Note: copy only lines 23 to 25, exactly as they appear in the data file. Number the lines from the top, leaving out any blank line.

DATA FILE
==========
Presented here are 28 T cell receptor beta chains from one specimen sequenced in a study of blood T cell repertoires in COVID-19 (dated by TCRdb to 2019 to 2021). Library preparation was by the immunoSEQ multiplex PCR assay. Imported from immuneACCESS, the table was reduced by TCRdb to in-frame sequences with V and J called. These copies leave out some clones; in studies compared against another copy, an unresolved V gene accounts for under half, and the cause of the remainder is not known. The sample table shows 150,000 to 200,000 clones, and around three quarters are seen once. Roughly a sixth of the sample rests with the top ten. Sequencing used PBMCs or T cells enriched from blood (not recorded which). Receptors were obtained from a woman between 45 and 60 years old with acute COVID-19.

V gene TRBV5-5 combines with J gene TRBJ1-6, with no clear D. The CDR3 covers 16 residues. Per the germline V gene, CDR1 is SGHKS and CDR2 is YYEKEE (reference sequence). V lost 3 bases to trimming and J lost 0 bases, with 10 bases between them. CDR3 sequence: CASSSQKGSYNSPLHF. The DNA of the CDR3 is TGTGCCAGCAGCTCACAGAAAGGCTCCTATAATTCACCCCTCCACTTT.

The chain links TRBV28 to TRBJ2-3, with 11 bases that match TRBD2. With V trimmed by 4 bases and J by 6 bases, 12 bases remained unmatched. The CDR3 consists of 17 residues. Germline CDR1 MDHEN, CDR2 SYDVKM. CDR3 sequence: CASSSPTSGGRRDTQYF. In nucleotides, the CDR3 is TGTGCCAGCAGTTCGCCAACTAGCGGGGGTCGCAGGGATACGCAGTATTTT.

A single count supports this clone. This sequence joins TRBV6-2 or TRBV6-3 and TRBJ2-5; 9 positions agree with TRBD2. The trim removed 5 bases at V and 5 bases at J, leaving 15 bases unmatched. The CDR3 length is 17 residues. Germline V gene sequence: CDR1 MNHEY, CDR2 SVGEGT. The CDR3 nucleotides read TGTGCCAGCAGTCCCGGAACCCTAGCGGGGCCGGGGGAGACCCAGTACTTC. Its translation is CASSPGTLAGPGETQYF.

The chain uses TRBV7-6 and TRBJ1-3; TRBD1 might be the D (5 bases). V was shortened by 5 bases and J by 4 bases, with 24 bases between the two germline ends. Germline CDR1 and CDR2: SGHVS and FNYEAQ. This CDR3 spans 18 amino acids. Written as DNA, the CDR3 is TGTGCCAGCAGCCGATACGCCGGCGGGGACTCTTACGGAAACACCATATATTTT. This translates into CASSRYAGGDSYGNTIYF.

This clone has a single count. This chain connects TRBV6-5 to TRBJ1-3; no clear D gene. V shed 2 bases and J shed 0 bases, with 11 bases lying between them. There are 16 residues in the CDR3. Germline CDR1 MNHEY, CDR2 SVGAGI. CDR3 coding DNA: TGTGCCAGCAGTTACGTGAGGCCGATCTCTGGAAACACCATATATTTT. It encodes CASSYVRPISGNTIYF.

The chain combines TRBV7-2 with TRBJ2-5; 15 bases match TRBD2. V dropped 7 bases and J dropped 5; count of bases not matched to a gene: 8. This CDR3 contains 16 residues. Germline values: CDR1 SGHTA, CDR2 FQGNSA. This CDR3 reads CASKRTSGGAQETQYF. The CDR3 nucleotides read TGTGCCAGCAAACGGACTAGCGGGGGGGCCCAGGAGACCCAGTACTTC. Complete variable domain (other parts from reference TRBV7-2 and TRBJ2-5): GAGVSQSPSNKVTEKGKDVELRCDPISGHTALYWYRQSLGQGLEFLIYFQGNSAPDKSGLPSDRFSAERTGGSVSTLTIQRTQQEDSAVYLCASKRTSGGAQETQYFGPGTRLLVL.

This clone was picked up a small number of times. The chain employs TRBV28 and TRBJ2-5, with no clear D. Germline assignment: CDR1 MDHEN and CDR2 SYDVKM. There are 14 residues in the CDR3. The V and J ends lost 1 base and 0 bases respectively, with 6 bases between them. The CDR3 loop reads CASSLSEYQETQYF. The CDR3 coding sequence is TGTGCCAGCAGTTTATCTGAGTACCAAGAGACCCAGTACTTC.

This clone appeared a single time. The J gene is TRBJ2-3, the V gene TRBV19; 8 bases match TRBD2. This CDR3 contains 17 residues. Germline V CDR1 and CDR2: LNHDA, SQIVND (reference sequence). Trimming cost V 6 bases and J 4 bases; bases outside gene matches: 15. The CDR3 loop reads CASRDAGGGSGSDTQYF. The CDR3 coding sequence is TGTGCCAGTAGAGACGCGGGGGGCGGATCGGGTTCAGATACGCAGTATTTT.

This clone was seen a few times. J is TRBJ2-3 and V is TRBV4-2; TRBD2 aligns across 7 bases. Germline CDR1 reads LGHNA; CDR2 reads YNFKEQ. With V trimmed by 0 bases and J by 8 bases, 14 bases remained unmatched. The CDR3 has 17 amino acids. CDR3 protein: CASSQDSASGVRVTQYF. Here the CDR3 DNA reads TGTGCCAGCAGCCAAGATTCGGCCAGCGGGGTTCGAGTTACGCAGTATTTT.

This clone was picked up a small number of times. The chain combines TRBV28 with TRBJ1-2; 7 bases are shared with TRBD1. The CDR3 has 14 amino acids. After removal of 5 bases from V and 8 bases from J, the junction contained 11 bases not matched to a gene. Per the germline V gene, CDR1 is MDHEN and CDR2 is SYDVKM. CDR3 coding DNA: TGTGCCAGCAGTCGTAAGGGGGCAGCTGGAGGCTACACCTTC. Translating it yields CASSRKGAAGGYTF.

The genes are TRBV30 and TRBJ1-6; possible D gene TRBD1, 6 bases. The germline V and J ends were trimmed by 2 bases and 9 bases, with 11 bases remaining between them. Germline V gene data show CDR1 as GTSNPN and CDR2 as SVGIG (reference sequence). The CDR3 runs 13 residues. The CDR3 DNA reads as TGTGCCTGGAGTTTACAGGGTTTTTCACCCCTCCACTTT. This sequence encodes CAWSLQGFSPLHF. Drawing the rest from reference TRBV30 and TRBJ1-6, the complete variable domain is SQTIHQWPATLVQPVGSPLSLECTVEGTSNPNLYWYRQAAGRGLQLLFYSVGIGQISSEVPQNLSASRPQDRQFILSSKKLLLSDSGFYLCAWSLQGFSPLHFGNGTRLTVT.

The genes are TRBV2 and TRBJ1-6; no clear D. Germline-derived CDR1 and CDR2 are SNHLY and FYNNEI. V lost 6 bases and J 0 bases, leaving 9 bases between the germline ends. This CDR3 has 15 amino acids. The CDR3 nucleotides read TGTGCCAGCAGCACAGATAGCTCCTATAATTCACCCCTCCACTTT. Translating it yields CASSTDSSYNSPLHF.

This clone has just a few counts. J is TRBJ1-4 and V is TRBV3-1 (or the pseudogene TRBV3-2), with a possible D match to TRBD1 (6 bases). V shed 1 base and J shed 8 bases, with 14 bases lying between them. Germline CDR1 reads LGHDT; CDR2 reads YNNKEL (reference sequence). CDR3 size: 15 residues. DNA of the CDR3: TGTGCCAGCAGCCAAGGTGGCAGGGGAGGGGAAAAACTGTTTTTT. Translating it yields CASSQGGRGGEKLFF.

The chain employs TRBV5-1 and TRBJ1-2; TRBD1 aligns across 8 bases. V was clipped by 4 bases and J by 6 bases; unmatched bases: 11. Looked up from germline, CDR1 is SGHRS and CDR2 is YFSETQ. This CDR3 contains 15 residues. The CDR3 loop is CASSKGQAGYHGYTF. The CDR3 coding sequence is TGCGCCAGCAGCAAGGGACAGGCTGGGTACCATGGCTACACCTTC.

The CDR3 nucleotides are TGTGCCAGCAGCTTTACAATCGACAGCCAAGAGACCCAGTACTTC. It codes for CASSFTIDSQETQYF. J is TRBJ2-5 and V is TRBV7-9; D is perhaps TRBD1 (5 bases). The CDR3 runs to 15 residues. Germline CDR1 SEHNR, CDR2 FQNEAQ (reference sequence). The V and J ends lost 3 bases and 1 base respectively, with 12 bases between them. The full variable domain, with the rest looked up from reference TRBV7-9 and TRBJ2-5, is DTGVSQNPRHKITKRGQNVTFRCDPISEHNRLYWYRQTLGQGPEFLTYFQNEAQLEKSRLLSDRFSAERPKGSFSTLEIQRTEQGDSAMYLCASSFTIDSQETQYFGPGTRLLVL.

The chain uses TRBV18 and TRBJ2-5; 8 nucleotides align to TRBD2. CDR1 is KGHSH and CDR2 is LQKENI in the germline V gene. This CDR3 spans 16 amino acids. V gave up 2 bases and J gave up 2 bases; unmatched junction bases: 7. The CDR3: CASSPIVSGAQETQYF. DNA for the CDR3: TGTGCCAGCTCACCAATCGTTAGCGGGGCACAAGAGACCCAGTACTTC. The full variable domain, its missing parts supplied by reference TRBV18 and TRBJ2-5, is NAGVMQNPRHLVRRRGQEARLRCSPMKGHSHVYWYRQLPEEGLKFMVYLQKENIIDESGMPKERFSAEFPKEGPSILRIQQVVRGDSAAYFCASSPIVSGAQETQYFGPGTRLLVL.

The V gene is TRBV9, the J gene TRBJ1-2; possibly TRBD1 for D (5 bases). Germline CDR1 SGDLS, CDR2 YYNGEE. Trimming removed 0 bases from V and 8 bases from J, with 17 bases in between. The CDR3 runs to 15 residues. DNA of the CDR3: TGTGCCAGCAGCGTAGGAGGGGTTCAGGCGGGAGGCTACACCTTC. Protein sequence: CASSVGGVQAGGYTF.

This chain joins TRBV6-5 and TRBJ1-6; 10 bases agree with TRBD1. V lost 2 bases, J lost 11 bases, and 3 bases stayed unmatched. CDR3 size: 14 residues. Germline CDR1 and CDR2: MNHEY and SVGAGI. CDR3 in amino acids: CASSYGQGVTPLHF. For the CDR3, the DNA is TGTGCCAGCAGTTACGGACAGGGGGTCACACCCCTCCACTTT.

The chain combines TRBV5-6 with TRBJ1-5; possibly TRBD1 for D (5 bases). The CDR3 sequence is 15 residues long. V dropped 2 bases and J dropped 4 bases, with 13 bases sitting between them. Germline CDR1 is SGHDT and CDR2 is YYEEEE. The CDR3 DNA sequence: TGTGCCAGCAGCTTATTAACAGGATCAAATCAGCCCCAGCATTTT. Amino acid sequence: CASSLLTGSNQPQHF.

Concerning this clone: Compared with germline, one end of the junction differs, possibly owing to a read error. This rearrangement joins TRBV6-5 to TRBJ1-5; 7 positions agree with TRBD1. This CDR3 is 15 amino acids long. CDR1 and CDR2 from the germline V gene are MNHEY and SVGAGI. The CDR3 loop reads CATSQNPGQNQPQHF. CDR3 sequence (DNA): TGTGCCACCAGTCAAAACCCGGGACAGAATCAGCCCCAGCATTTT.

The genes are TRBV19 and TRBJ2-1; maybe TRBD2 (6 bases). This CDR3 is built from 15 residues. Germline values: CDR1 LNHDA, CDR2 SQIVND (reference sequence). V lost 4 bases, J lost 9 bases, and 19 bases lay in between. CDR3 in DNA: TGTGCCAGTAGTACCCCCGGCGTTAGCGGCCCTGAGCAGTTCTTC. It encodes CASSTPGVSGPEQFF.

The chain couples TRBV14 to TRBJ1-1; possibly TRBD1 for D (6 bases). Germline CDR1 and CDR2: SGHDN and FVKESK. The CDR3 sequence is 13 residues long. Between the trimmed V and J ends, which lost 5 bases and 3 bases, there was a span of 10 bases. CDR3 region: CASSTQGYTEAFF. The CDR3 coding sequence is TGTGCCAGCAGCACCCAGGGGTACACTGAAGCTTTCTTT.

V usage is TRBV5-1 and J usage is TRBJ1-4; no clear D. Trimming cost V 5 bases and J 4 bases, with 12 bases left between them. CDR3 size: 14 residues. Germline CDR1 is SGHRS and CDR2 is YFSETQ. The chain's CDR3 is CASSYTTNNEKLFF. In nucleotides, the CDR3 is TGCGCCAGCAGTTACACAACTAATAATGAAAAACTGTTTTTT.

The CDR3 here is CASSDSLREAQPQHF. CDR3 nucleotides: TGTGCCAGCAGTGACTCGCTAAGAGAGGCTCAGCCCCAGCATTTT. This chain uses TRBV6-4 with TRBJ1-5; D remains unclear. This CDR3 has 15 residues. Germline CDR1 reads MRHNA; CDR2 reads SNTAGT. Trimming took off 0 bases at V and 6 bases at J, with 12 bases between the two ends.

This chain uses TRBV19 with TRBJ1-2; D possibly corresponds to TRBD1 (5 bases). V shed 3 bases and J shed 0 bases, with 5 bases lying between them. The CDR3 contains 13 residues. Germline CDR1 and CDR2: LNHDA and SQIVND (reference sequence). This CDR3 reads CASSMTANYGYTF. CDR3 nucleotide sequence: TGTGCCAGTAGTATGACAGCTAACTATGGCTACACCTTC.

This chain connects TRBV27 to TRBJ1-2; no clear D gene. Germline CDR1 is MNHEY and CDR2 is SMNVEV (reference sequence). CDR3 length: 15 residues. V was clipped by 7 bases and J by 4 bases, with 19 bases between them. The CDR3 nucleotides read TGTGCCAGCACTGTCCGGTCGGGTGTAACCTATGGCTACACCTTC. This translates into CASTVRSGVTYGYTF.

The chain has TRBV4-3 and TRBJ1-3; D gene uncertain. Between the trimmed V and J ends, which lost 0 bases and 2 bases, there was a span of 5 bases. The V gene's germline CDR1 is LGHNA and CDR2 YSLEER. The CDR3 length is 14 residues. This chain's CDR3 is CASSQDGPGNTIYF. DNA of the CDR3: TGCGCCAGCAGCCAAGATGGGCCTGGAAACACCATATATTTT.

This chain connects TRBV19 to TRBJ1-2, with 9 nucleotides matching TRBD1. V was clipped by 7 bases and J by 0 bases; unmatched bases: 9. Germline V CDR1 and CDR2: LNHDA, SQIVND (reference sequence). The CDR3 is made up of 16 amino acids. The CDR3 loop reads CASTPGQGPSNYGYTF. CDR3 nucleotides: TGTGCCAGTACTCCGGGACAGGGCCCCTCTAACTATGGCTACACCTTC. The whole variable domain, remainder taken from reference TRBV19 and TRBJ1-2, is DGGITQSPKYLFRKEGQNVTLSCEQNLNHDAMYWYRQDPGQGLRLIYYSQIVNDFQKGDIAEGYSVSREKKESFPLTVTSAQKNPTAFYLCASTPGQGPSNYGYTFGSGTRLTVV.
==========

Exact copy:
The chain couples TRBV14 to TRBJ1-1; possibly TRBD1 for D (6 bases). Germline CDR1 and CDR2: SGHDN and FVKESK. The CDR3 sequence is 13 residues long. Between the trimmed V and J ends, which lost 5 bases and 3 bases, there was a span of 10 bases. CDR3 region: CASSTQGYTEAFF. The CDR3 coding sequence is TGTGCCAGCAGCACCCAGGGGTACACTGAAGCTTTCTTT.

V usage is TRBV5-1 and J usage is TRBJ1-4; no clear D. Trimming cost V 5 bases and J 4 bases, with 12 bases left between them. CDR3 size: 14 residues. Germline CDR1 is SGHRS and CDR2 is YFSETQ. The chain's CDR3 is CASSYTTNNEKLFF. In nucleotides, the CDR3 is TGCGCCAGCAGTTACACAACTAATAATGAAAAACTGTTTTTT.

The CDR3 here is CASSDSLREAQPQHF. CDR3 nucleotides: TGTGCCAGCAGTGACTCGCTAAGAGAGGCTCAGCCCCAGCATTTT. This chain uses TRBV6-4 with TRBJ1-5; D remains unclear. This CDR3 has 15 residues. Germline CDR1 reads MRHNA; CDR2 reads SNTAGT. Trimming took off 0 bases at V and 6 bases at J, with 12 bases between the two ends.